Concerning Nature and Grace (Part II)

Part II

The Catholic Church has no such enthusiasm regarding the “natural law”. Pius XI writes, concerning marriage,

“They are greatly deceived who having underestimated or neglected these means which rise above nature, think that they can induce men by the use and discovery of the natural sciences, such as those of biology, the science of heredity, and the like, to curb their carnal desires. We do not say this in order to belittle those natural means which are not dishonest; for God is the Author of nature as well as of grace, and He has disposed the good things of both orders for the beneficial use of men. The faithful, therefore, can and ought to be assisted also by natural means. But they are mistaken who think that these means are able to establish chastity in the nuptial union, or that they are more effective than supernatural grace” (Pius XI, Casti connubii, art. 101).

In short, you will not succeed in producing virtue in this messed up man unless you give him the supernatural means!

Before Pius XI, Pope Leo XIII excoriated those who think that man can build a successful life upon the precepts of the natural law. In our state – fallen because of Adam’s sin – we cannot live successfully the precepts of natural law without grace; indeed, we cannot even get the details of the natural law correct and without error without the help of divine revelation. Most importantly, our final end is not a natural end. It is a supernatural end, the very Vision and Love of God Unveiled. A lengthy citation from Pope Leo is in order, from his Tametsi futura prospicientibus, arts. 11-12:


“The whole object of Christian doctrine and morality is that “we being dead to sin, should live to justice” (1 Peter ii., 24)-that is, to virtue and holiness. In this consists the moral life, with the certain hope of a happy eternity. This justice, in order to be advantageous to salvation, is nourished by Christian faith…. A system of morality based exclusively on human reason robs man of his highest dignity and lowers him from the supernatural to the merely natural life. Not but that man is able by the right use of reason to know and to obey certain principles of the natural law. But though he should know them all and keep them inviolate through life-and even this is impossible without the aid of the grace of our Redeemer-still it is vain for anyone without faith to promise himself eternal salvation…. We are told that society is quite able to help itself; that it can flourish without the assistance of Christianity, and attain its end by its own unaided efforts. Public administrators prefer a purely secular system of government. All traces of the religion of our forefathers are daily disappearing from political life and administration. What blindness!…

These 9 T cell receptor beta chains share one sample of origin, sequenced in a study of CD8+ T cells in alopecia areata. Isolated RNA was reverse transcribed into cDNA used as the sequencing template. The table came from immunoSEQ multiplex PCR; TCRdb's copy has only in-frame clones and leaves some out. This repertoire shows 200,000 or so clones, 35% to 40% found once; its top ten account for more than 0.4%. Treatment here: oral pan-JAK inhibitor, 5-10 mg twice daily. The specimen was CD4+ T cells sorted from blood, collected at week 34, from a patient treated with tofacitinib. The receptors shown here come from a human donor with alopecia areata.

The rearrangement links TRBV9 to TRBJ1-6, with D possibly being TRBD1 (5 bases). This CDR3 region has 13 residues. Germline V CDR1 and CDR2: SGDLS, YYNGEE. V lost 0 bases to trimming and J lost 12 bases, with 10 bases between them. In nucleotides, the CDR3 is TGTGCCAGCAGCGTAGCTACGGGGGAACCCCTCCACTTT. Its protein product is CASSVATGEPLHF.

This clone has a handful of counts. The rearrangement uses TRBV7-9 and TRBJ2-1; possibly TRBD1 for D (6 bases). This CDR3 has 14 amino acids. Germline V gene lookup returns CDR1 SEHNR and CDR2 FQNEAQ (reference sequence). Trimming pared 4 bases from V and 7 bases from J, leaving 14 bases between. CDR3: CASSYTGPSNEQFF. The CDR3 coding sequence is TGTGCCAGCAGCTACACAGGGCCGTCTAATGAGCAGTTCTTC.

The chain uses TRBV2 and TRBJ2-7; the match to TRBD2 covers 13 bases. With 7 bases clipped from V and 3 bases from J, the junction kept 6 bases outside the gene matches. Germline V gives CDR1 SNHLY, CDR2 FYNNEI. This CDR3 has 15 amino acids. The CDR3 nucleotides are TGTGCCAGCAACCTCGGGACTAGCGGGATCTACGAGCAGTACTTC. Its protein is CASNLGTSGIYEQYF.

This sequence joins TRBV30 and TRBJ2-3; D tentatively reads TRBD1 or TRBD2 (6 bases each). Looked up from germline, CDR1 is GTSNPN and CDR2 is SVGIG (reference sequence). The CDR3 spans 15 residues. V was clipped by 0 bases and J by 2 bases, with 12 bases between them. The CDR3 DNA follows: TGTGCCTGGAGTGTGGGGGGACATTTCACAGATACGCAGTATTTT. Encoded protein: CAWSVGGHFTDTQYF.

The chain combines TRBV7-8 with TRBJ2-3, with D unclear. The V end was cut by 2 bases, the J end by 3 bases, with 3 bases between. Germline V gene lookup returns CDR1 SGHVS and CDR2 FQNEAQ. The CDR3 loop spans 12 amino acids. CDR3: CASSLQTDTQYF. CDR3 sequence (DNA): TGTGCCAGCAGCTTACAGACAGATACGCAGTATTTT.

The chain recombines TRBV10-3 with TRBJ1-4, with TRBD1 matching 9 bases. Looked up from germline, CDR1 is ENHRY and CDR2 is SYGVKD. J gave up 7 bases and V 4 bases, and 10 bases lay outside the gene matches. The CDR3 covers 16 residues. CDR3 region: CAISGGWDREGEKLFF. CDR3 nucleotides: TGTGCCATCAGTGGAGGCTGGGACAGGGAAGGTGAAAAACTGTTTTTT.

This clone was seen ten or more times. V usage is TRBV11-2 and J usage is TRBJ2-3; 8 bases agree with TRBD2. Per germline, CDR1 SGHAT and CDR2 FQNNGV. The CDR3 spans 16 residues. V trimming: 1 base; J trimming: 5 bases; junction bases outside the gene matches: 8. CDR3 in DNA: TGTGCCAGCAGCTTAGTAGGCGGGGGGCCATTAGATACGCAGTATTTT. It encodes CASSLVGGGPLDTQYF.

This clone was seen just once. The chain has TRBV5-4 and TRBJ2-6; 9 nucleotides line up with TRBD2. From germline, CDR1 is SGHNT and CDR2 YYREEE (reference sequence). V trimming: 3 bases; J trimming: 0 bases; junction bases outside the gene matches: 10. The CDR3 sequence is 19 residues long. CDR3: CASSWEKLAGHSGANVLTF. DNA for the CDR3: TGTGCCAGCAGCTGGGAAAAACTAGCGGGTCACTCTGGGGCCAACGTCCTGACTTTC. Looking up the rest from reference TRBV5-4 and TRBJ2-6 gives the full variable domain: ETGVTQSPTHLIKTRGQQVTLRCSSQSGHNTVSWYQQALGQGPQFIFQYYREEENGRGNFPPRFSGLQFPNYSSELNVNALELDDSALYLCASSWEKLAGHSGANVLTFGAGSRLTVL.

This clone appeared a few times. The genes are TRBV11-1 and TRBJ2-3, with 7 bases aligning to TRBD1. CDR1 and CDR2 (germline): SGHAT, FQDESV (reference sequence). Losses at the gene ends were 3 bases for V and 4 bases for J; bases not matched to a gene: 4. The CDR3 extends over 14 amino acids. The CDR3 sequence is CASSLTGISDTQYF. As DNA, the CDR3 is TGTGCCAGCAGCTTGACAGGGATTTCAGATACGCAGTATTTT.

12. So great is this struggle of the passions and so serious the dangers involved, that we must either anticipate ultimate ruin or seek for an efficient remedy. It is of course both right and necessary to punish malefactors, to educate the masses, and by legislation to prevent crime in every possible way: but all this is by no means sufficient. The salvation of the nations must be looked for higher….The common welfare, then, urgently demands a return to Him from whom we should never have gone astray; to Him who is the Way, the Truth, and the Life,-and this on the part not only of individuals but of society as a whole. We must restore Christ to this His own rightful possession. All elements of the national life must be made to drink in the Life which proceedeth from Him: legislation, political institutions, education, marriage and family life, capital and labour.”

Thus, a “purely philosophical” conversation with someone could not succeed in mapping without error the terrain of the precepts of natural law. Recourse to divine revelation is necessary. It will direct me, the friend of the messed up man. Further, my friend, for his own good, needs to accept this map as quickly as possible.